Limit The Range Of A Function Watch

Swayum
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#1
Report Thread starter 11 years ago
#1
Suppose we have a function y = f(x) which has a domain such that x >= 0 and xER (x is an element of real numbers). Is there any way I can make the range be 0 < y < 1 and that the bigger x is the bigger y is?
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Chewwy
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#2
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yes. of the top of my head, y = (1+tanhx)/2 would work.

all you need to do is think of a one-to-one function with finite limits, and transform it to suit..
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generalebriety
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#3
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Or (2/pi)arctan x.

Edit: oh, x in the reals. Erm, ok... (pi/2 + arctan x)/pi. Or something.
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Swayum
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#4
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chewwy, your one reaches 1 too quickly.

generalebriety, your one reaches 1 too quickly as well but if I divide by let's say 3pi then the new problem is that it increases too slowly.

If it helps 0 <= x < infinity.
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generalebriety
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(Original post by DeathAwaitsU)
chewwy, your one reaches 1 too quickly.

generalebriety, your one reaches 1 too quickly as well but if I divide by let's say 3pi then the new problem is that it increases too slowly.

If it helps 0 <= x < infinity.
What are you on about, "too quickly"?
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Chewwy
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#6
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i don't understand... too quickly?

y = (x + (1+x^2)^0.5 - 1)/2x is a fine answer too.
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Swayum
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#7
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What I mean is, if I let x = 100, it's too close to 1. I need it to sort of increase a bit slower. I know that there an infinite number of numbers so what I'm saying is stupid out of context but is there a way I could multiply a part of your function by a constant to make it work in context? The constant would sort of control the speed of increase.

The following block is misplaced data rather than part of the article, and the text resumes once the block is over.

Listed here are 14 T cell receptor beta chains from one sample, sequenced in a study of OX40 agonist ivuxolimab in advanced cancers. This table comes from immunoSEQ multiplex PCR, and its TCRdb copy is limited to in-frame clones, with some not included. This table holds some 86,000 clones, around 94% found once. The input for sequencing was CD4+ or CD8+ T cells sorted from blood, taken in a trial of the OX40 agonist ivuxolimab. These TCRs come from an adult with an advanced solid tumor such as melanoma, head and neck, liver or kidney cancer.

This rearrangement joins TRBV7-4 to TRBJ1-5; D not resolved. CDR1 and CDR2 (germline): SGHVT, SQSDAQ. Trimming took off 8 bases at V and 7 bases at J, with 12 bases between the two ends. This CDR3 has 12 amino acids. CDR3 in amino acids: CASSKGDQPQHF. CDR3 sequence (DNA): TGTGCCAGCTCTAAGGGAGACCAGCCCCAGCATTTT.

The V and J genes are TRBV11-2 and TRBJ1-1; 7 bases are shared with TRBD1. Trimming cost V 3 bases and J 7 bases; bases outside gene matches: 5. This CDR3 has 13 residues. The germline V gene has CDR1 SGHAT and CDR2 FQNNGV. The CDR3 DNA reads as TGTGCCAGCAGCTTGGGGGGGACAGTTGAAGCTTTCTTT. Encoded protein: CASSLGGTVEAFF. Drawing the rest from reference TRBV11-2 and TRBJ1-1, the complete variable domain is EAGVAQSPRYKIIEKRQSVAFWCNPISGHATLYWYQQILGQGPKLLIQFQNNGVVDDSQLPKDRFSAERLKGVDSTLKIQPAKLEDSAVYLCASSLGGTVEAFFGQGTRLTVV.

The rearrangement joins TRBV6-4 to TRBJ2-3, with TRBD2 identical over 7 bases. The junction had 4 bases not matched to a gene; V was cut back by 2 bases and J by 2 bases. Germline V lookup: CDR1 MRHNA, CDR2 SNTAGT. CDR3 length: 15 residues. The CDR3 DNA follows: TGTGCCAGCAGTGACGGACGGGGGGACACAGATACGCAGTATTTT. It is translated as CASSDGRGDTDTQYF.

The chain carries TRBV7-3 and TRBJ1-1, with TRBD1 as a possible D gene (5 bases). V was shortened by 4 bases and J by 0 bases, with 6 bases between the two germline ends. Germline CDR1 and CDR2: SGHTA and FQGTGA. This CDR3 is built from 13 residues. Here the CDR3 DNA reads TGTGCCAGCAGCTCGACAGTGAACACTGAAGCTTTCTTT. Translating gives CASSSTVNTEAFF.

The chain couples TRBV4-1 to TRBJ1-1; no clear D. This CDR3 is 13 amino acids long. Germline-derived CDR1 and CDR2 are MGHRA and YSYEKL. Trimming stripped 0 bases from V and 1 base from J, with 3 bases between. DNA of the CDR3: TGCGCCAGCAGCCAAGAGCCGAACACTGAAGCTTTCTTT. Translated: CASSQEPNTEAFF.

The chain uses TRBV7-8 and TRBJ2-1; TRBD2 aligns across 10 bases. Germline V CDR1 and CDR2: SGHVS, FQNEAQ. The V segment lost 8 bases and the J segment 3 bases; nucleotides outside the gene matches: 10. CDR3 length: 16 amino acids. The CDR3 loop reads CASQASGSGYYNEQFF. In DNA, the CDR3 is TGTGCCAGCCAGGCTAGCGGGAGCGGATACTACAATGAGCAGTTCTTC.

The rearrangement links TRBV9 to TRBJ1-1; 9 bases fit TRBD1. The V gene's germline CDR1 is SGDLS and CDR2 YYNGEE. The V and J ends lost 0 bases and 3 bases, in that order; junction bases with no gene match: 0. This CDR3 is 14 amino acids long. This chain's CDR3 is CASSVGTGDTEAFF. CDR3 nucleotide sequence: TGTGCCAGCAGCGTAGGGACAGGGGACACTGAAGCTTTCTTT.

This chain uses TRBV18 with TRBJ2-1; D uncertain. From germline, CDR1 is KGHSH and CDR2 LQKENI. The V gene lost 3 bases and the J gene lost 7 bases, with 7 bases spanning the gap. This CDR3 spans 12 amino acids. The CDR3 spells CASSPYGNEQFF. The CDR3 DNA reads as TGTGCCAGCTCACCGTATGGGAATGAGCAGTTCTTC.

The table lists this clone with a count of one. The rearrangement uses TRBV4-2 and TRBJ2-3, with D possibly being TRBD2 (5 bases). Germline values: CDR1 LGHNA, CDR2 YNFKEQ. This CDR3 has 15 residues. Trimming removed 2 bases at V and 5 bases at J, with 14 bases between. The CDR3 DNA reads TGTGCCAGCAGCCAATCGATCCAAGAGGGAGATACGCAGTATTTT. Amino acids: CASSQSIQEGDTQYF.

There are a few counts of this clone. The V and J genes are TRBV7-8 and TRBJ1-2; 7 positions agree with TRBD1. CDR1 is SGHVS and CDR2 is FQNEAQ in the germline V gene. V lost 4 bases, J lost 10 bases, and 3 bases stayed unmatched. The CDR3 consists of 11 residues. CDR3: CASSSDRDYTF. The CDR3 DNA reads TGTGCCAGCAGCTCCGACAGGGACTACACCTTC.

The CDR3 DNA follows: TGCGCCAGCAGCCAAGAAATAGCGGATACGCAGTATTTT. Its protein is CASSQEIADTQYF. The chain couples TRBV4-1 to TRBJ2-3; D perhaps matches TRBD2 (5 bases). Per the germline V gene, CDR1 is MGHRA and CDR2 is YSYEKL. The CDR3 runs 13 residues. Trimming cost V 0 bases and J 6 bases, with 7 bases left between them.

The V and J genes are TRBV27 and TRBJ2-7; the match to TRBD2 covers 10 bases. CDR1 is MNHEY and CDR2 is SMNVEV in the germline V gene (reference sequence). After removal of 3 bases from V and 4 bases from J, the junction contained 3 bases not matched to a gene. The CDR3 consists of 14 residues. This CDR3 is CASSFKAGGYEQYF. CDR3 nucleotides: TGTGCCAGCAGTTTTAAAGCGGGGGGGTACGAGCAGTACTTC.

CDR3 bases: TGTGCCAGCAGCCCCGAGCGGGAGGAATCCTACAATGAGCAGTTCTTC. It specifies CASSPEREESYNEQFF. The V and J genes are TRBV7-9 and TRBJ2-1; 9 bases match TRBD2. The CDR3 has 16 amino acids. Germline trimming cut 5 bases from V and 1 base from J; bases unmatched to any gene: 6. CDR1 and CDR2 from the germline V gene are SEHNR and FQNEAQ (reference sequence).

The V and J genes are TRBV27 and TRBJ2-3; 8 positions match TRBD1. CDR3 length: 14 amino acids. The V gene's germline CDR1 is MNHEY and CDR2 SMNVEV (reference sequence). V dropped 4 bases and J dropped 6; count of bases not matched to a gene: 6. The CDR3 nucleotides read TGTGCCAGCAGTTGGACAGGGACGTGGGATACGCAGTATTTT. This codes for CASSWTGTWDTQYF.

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SsEe
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#8
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y = (1+tanh(x/10000))/2
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Swayum
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#9
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(Original post by SsEe)
y = (1+tanh(x/10000))/2
I like that but, I know I've now changed the conditions from what I initially posted, at x = 0 it's outputting 0.5 when I'd want it to output 0.
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Mathmoid
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#10
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x \rightarrow 1 - \frac{k}{x + k}

You can then choose k to be where the function hits 0.5 as an easy to compute measure of how "fast" the function approaches 1. It's probably a faster function to calculate than some of the other suggestions if that matters.
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Swayum
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#11
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Thanks, that should work I think.
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generalebriety
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#12
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(Original post by DeathAwaitsU)
I like that but, I know I've now changed the conditions from what I initially posted, at x = 0 it's outputting 0.5 when I'd want it to output 0.
You said the domain of this function was R. Of course it's outputting 0.5, we all expected that you wanted it to tend to 0 as x tended to -infinity. :p: Otherwise, my original answer of (2/pi)arctan x works fine. If you want to scale it, (2/pi)arctan(x/10) or whatever.
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Swayum
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#13
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Yeah I know, generale, I forgot I x>=0 when I first posted this. To the person who neg repped me for changing the conditions, I think that was a bit extreme....
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generalebriety
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(Original post by DeathAwaitsU)
Yeah I know, generale, I forgot I x>=0 when I first posted this. To the person who neg repped me for changing the conditions, I think that was a bit extreme but ok....
*shrugs* People will neg rep for all sorts. To be fair to them though, it's very annoying to be asked a question sometimes and then get told you've answered the wrong one.
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